IT and Business Insights for SMB Solution Providers

The Mobile Services Resale Opportunity

Though navigating carriers' mobile devices and plans can be tricky, there are new opportunities in the mobile services market for the SMB channel. By Martin Sinderman

Rapid growth in the sales of smartphones, notebooks, and tablets has created new opportunities for channel pros serving the SMB market, even though the business of reselling carriers’ mobile devices, voice, and data plans can be problematic at times.

Demand-wise, in the United States, smartphone sales alone are expected to grow from 67 million units in 2010 to 95 million units in 2011, according to a 2011 report from Gartner Inc. And the small business component of that market is currently underserved by the major carriers, “because they can’t afford to assign direct salespeople to businesses that activate less than 50 lines,” according to John Lauer, head of Manomet Computer Associates, a Clinton, Mass.-based IT firm that has been reselling devices, voice, and data services since 2003, and currently activates smartphones for major carriers.

On Making (And Not Making) Money
While this presents opportunities for channel pros to step in as value-added resellers, the market comes with its own set of challenges. For starters, reselling mobile devices and plans is typically not a high-profit business, notes Lauer. In a stocking-dealer relationship with a carrier (such as Manomet has with T-Mobile) the dealer/VAR keeps devices in stock and sells them to customers at deep discounts. The carrier then pays the dealer an activation commission some 60 days after the end of the month in which the deal is finalized.

In not-unusual situations where commissions are in the $300 to $400 range, but discounts on high-end devices can exceed $300, “you’re making something like $50 per transaction, which is not very profitable,” says Lauer.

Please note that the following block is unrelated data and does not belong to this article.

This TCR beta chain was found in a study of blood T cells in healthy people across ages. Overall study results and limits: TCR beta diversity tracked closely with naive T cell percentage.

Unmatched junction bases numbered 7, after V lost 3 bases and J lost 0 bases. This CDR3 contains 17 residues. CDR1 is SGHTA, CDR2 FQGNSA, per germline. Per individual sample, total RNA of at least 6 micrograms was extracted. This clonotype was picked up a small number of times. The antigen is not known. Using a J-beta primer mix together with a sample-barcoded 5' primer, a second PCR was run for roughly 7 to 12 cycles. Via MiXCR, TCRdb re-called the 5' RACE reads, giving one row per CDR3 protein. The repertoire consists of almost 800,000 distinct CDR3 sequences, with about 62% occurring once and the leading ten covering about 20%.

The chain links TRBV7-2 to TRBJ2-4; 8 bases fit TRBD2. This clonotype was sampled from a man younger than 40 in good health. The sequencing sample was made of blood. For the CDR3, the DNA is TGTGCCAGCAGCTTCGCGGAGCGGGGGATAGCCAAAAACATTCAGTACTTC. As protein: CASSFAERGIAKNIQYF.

To complicate matters further, customers can take delivery of these discounted devices and then cancel service or not pay their bill prior to commissions being paid, to the detriment of the VAR that sold the device. This situation is obviated somewhat when dealing with Verizon, Sprint, and AT&T, Lauer says, “where devices are ordered at the customer’s best price and delivered activated directly from the carrier, and you [the VAR] have no position in the hardware.”

New Source of Help?
The challenges Manomet faces are not unusual, according to Greg Parsonson, vice president of client systems and mobility product marketing for Tech Data Corp., the Clearwater, Fla.-based technology distributor.

“It has been a big challenge [for channel pros] to work directly with each different carrier to determine the appropriate voice and/or data plan, and then the associated piece of hardware, when they are onboarding a new customer,” says Parsonson. Meanwhile, given the commission structures of the carriers, “it can also be a challenge to determine exactly when payments are going to be made.”

Tech Data has joined Miami-based wireless services/solutions provider Brightstar Corp. in a joint venture that provides VARs with a single source of mobility devices and services for their business customers in the form of a Platform as a Service, or PaaS, dubbed TDMobility. Along with helping VARs with activations and renewals, TDMobility provides data services, software, hardware, accessories, technical support, billing management, asset management, and training and installation services.

Launched on a limited basis to Tech Data customers in the spring of 2011 and set to go market-wide this month, TDMobility positions itself as a distributor that comes between resellers and a list of carriers that, as of press time, included AT&T, Sprint, and T-Mobile, with discussions under way with Verizon.

“We alleviate the need for the reseller to have to deal direct with the carrier, and all the problems associated with that,” Parsonson says. In particular, he adds, when it comes to commissions, “We work with the carriers to ensure that the customer is paid on day 30.”

Participating resellers wanting to move beyond simple activations and data-plan sales, meanwhile, can take advantage of TDMobility University. Graduates of the program, which offers training in all aspects of mobility sales, can access a “demo pool” of what now numbers about 100 devices, according to Heather Murray, Tech Data’s director of mobility product marketing, “where they can get a demo unit to play with to help them decide if it is the type of product they want to provide to their customers.”

About the Author

Martin Sinderman is a freelance writer and frequent ChannelPro contributor in Savannah, Ga.

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